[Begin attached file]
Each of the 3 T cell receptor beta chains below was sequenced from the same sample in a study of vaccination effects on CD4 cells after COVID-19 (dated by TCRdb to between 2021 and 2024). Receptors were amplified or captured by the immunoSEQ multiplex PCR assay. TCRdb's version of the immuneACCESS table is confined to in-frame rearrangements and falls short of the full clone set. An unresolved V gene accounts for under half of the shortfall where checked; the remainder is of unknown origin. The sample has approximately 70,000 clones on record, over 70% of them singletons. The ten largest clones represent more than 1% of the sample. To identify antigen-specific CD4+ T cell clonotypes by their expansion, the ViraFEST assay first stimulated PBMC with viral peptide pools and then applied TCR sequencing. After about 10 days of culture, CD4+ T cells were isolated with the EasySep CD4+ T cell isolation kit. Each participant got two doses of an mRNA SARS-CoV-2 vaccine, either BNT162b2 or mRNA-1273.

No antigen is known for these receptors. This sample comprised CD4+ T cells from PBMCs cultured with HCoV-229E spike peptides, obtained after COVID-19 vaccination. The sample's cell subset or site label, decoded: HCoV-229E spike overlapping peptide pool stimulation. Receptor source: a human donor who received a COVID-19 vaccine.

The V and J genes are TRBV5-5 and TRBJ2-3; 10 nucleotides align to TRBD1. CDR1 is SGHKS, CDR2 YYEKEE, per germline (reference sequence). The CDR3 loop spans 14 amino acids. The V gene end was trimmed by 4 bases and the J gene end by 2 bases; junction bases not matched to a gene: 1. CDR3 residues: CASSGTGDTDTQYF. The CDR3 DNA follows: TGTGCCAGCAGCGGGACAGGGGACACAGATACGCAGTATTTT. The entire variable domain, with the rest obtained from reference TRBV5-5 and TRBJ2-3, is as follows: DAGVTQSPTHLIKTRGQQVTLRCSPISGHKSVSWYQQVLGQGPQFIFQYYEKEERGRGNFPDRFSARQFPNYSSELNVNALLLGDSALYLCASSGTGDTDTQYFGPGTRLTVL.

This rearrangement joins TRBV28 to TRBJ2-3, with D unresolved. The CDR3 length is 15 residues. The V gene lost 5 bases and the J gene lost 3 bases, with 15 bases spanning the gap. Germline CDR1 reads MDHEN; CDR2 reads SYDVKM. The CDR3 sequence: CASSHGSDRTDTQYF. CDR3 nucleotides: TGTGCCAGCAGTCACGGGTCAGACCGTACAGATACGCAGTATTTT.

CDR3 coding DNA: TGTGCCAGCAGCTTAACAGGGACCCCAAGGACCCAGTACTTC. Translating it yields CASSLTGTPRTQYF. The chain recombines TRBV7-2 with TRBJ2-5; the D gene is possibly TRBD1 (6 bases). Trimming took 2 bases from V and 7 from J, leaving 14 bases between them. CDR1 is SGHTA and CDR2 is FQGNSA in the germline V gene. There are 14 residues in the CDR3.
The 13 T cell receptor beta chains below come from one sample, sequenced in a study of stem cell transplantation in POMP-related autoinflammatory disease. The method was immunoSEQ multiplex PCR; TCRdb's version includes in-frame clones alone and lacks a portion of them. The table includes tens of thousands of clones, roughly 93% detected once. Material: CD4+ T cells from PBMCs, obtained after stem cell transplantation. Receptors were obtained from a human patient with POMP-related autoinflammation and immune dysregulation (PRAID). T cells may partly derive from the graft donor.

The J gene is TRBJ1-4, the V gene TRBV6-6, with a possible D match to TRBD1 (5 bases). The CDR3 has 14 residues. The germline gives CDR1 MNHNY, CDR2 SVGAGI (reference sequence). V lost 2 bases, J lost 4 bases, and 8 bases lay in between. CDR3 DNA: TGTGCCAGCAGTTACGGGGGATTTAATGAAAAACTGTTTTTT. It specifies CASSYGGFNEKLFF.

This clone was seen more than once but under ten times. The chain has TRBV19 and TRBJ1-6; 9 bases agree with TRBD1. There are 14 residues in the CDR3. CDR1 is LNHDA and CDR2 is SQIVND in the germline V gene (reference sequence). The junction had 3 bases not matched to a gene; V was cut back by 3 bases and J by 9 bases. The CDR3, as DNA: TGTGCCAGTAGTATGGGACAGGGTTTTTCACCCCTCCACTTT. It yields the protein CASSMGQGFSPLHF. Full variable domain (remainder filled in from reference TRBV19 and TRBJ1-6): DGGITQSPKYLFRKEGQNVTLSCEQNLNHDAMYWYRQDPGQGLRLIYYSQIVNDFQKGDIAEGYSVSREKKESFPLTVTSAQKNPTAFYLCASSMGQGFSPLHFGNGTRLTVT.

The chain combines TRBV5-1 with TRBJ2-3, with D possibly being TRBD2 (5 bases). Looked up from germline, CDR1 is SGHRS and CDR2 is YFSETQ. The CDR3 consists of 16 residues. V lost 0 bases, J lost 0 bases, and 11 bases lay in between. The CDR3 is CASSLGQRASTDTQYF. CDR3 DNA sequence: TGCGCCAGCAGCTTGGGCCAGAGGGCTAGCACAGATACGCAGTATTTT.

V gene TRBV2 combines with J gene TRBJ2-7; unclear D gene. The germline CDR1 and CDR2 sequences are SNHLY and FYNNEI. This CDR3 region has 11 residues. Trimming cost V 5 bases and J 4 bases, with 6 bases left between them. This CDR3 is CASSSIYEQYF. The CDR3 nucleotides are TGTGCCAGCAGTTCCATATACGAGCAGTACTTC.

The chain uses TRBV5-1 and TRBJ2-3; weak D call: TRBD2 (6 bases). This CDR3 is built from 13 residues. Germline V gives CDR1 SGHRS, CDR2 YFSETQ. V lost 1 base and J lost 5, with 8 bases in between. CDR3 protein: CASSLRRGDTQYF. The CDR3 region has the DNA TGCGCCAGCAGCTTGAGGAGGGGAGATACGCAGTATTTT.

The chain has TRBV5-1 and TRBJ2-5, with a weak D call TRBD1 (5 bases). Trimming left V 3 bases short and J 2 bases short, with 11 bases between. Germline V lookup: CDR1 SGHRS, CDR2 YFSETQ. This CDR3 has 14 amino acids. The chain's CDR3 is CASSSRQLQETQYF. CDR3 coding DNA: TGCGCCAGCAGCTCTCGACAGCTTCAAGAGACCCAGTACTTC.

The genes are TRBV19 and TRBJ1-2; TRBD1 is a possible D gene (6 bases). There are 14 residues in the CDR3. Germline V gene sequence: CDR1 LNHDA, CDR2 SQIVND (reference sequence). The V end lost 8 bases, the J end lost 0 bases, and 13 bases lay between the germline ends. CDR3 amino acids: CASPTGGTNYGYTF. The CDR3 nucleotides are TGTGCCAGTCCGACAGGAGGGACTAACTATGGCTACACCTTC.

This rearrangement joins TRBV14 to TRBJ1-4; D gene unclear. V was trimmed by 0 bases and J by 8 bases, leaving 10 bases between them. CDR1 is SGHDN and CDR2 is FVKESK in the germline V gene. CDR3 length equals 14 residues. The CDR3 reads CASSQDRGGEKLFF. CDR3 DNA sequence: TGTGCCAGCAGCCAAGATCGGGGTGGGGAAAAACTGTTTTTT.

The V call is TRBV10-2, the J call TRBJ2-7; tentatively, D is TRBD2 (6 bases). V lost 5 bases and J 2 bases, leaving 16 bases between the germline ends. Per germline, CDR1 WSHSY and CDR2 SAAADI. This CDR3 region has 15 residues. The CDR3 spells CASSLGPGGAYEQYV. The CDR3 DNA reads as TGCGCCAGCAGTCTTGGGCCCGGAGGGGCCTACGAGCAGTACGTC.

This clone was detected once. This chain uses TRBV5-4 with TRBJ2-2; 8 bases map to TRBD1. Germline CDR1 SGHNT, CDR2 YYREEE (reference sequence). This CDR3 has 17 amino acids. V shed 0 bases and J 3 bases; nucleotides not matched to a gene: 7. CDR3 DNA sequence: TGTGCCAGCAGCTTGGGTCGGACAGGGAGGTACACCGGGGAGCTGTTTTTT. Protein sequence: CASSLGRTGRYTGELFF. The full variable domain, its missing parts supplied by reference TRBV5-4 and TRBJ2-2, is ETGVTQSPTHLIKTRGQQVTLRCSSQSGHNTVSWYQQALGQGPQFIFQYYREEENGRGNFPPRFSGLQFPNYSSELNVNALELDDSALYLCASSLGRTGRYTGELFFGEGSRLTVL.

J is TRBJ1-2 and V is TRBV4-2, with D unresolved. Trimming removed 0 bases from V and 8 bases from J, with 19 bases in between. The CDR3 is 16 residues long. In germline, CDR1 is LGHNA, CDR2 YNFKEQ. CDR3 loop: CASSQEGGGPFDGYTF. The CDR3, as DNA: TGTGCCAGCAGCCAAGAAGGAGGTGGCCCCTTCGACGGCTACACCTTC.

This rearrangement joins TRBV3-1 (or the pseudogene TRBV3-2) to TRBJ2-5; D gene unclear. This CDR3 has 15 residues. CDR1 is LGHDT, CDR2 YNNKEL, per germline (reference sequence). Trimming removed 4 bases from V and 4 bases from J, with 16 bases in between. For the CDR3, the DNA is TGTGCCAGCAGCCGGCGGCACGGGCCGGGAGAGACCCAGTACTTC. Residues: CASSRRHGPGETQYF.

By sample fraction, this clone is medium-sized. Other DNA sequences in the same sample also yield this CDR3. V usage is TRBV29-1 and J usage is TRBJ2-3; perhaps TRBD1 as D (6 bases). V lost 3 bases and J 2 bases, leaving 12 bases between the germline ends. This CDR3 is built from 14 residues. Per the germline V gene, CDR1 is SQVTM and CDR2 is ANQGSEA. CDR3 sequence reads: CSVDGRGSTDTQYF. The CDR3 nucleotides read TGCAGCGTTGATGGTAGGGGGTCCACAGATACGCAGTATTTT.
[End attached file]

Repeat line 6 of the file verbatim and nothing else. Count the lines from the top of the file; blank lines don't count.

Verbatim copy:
The 13 T cell receptor beta chains below come from one sample, sequenced in a study of stem cell transplantation in POMP-related autoinflammatory disease. The method was immunoSEQ multiplex PCR; TCRdb's version includes in-frame clones alone and lacks a portion of them. The table includes tens of thousands of clones, roughly 93% detected once. Material: CD4+ T cells from PBMCs, obtained after stem cell transplantation. Receptors were obtained from a human patient with POMP-related autoinflammation and immune dysregulation (PRAID). T cells may partly derive from the graft donor.